TJ Oshie – A dynamic winger who has some strong two-way ability. Oshie is young but has shown great promise in St. Louis’ defensive system. He was may final “cut” but could easily find his way on the roster.

Brandon Dubinsky – Think of Dubinsky as Kesler Light. He’s a solid two-way player who can fill a shut down role. If defensive responsibility is at a premium, I wouldn’t be surprised to see him.

Alex Galchenyuk – A darkhorse, but someone to keep in mind. He’s incredibly talented and there’s no reason to think that he wouldn’t have a place on this roster. I doubt that he’d see time as a center, but if he has a big start to the season, he could be a possibility.

Up next, the defensemen and goalies

Hockey Fitness: Agility training

Last month’s Hockey Fitness post focused on building explosiveness. Hockey is all about stops and starts and quick, explosive movements. The plyometric inspired exercises illustrated last month should paint a picture of where to begin with that side of your training.

That explosion training will not only build strength but also help with footspeed on the ice. Adding agility drills to your off-ice workouts are another great way to strengthen your skating skills. Agility training is something that forwards, defensemen and goaltenders can all benefit from.

There are a number of fantastic resources on the internet talking about different types of agility drills and training that specifically impact hockey players and the muscle groups they need to target. Below are four drills which might be strong additions to your offseason program.

20-yard Shuttle

20-yard Shuttle

If you happen to tune into the NFL Combine you will see this drill done quite a bit. It is a great speed and agility drill that can be adapted and altered as you see fit. Start off by setting up three cones, or markers five yards apart. If you happen to have access to a football field you can go by the yard lines.

Start at the middle cone, sprint forward five yards to the next cone, change direction and sprint ten yards in the opposite direction before finishing back at the middle cone. This is a great drill for explosiveness and change of direction. As you improve with the drill you can expect your first three steps on the ice to improve as well.

One wrinkle that is interesting to throw in is switching sprinting for backpedaling or shuffling. This is particularly effective for goaltenders and defensemen to institute along with the traditional sprint.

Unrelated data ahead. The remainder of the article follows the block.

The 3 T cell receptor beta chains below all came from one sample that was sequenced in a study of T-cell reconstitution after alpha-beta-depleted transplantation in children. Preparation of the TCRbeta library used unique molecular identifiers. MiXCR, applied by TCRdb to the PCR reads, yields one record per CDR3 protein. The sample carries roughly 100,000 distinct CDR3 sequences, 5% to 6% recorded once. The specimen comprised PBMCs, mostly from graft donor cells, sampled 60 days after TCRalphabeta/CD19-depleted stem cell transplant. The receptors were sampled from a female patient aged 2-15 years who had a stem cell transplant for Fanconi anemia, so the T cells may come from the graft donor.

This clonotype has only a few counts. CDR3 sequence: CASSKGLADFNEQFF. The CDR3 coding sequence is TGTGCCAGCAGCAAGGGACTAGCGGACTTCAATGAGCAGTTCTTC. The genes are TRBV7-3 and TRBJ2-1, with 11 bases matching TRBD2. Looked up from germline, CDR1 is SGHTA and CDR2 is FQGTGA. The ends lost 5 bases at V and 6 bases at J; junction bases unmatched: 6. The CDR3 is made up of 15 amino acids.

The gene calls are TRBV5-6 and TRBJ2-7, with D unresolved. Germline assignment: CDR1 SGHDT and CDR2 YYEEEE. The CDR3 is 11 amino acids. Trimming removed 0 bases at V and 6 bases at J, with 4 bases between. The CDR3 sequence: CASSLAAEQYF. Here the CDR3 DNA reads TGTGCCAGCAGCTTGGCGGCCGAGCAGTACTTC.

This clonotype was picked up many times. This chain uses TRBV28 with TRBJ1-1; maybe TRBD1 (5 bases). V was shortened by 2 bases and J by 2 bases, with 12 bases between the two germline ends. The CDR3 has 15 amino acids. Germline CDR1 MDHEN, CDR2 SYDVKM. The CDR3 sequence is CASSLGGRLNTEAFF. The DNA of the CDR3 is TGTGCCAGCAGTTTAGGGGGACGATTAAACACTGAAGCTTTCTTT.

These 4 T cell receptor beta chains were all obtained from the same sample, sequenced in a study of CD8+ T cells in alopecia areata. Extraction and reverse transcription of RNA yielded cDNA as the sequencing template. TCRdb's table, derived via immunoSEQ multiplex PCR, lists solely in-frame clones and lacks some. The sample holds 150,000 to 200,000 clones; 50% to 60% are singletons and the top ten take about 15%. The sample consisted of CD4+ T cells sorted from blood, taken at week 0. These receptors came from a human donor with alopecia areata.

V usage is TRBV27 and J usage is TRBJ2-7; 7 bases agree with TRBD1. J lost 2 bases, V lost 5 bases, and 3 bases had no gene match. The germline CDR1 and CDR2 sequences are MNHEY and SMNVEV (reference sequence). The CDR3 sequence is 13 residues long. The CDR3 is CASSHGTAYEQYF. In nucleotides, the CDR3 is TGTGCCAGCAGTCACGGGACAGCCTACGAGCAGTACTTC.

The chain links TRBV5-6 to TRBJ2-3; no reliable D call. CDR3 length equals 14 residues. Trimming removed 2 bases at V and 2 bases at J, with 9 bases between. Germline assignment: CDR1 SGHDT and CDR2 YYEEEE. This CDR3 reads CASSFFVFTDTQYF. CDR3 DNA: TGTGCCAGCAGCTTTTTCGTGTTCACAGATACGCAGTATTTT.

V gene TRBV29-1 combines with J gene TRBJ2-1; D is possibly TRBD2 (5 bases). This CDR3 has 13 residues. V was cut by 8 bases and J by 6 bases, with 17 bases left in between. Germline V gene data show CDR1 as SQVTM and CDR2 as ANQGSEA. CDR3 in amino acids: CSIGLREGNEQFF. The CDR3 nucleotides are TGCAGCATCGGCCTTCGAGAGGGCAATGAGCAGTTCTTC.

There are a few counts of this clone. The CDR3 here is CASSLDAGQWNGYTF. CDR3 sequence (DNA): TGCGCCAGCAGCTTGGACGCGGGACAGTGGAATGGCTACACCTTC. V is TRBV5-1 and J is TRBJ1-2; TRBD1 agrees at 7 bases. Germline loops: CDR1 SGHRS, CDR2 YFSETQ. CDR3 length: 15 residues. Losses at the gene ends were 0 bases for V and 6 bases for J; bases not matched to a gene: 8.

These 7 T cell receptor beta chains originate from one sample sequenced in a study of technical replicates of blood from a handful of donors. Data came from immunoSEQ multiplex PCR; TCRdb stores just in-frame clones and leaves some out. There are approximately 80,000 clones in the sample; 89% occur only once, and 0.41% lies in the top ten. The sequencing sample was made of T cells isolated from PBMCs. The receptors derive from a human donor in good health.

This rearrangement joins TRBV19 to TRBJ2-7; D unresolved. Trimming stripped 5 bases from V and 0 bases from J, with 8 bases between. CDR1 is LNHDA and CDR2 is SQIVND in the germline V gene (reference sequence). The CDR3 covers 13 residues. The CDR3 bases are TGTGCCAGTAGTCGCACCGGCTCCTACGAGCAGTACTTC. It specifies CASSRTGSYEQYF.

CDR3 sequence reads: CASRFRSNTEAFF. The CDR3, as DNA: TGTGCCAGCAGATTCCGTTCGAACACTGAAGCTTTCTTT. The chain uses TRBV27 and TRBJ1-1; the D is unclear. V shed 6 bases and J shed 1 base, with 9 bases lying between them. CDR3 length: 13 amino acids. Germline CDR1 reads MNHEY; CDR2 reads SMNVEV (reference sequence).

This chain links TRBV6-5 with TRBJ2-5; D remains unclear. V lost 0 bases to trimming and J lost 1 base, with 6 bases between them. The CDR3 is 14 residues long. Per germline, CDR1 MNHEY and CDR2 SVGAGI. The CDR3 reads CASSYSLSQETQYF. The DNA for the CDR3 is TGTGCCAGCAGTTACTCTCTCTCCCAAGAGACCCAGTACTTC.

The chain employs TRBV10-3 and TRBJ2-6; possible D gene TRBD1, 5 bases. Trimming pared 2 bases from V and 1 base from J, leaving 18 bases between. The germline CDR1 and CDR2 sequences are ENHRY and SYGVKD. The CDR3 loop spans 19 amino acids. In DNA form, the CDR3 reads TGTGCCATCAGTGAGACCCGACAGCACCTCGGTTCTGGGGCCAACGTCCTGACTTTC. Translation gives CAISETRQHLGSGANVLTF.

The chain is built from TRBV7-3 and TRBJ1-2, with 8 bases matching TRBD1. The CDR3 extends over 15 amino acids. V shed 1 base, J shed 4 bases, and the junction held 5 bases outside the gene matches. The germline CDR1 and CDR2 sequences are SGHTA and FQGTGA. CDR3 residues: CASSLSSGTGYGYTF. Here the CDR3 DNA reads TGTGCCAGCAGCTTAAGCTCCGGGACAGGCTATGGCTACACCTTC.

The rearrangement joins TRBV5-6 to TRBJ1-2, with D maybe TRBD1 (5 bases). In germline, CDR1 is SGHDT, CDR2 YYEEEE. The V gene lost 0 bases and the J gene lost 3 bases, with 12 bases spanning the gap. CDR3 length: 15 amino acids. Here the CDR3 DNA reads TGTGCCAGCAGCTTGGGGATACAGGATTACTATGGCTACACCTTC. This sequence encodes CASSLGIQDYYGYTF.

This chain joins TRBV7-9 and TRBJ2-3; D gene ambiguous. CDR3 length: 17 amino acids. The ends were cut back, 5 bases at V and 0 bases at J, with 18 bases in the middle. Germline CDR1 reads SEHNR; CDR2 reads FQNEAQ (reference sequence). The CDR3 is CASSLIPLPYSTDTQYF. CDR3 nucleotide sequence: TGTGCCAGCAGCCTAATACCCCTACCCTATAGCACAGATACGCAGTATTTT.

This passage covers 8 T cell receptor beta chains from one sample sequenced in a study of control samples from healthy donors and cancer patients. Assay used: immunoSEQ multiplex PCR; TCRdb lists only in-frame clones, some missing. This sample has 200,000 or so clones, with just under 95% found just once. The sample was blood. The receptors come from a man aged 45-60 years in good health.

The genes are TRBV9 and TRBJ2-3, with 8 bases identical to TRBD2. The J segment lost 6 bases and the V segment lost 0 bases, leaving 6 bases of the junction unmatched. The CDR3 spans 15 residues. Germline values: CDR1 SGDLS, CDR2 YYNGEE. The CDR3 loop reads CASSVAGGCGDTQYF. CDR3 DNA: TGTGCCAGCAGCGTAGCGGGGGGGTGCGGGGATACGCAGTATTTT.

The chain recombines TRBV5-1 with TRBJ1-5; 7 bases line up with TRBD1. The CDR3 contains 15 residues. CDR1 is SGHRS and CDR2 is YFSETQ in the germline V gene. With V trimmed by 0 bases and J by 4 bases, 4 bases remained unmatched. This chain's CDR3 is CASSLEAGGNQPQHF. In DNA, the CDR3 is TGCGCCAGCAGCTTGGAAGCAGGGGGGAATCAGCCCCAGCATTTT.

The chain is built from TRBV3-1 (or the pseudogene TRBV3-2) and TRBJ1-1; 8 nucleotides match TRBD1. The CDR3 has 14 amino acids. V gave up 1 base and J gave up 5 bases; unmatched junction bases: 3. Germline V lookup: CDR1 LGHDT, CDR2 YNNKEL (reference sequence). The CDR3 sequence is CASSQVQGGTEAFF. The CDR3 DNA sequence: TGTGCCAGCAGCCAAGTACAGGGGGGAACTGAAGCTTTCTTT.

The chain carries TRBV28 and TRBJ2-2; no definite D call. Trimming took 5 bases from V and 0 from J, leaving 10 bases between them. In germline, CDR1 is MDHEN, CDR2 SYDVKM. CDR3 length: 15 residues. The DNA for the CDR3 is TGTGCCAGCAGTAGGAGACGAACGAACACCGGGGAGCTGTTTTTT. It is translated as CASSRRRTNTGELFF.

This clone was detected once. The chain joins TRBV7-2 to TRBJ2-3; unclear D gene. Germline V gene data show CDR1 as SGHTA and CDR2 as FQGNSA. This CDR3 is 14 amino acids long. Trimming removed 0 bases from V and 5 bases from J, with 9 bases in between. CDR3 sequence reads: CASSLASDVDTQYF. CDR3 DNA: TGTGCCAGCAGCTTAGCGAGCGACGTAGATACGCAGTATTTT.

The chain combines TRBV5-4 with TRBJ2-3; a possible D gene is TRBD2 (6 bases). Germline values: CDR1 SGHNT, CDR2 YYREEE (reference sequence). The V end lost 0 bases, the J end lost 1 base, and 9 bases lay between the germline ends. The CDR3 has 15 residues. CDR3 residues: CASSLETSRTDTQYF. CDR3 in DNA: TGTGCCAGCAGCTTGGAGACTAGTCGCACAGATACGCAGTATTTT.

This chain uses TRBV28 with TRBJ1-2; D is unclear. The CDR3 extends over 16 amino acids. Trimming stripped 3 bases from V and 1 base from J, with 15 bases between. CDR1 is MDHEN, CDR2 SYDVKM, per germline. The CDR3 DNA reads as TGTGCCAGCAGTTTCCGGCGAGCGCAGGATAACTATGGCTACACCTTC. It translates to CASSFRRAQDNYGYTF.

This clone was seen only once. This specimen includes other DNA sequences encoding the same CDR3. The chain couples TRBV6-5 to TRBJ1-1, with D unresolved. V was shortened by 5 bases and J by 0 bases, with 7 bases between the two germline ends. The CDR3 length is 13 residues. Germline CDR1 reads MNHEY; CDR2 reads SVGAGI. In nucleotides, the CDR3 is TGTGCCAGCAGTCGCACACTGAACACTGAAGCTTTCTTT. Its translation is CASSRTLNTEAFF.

30-yard T-drill

30-yard T-drill

This is a drill that takes some of the 20-yard shuttle but combines it with other agile movements. The main focus of this drill is not only the explosive first step but developing fluid hip movements and improving change of direction.

Starting at the back cone, a player will sprint forward and rapidly change direction into a five-yard shuffle. Upon reaching the third cone, you will shuffle the ten yards across before shuffling five yards back to the middle. To finish, backpedal to the starting cone.

In a similar manner to the 20-yard shuttle, this keeps you moving at all times but combines, sprinting, backpedaling and lateral movement. One wrinkle you can add would be to substitute karaoke or crossovers for shuffling. In fact, that is something you can do with each of these drills.

20-yard box

20-yard box

This is yet another drill which draws from the 20-yard shuttle above. It also has some similarities to the 30-yard T above but has more of a focus on short movements than the endurance used in the T-drill.

This drill can be started at any of the four locations, but it is typically best to start by sprinting forward, changing direction into a shuffle (or crossover), backpedaling and finishing with another shuffle. Like the T-drill this uses all three movements and focuses on explosive, fluid movements and agility through the change of direction.

Zig-Zag Drill

Zig-Zag Drill

This particular drill can be adapted in a number of different ways. Depending on what kind of focus you wish to have, the cones can be kept in close proximity to one another or spaced further apart. Adding more cones is also recommended, as it will allow you to lengthen the drill beyond 15 or 20 yards.

Starting with the cones five yards apart is a good trial approach and can serve as your base set-up. Determining shorter or longer distances will allow you to focus more on straight-line speed, or tight agile movements. This drill can also be adapted to use a shuffle or backpedal instead of sprinting.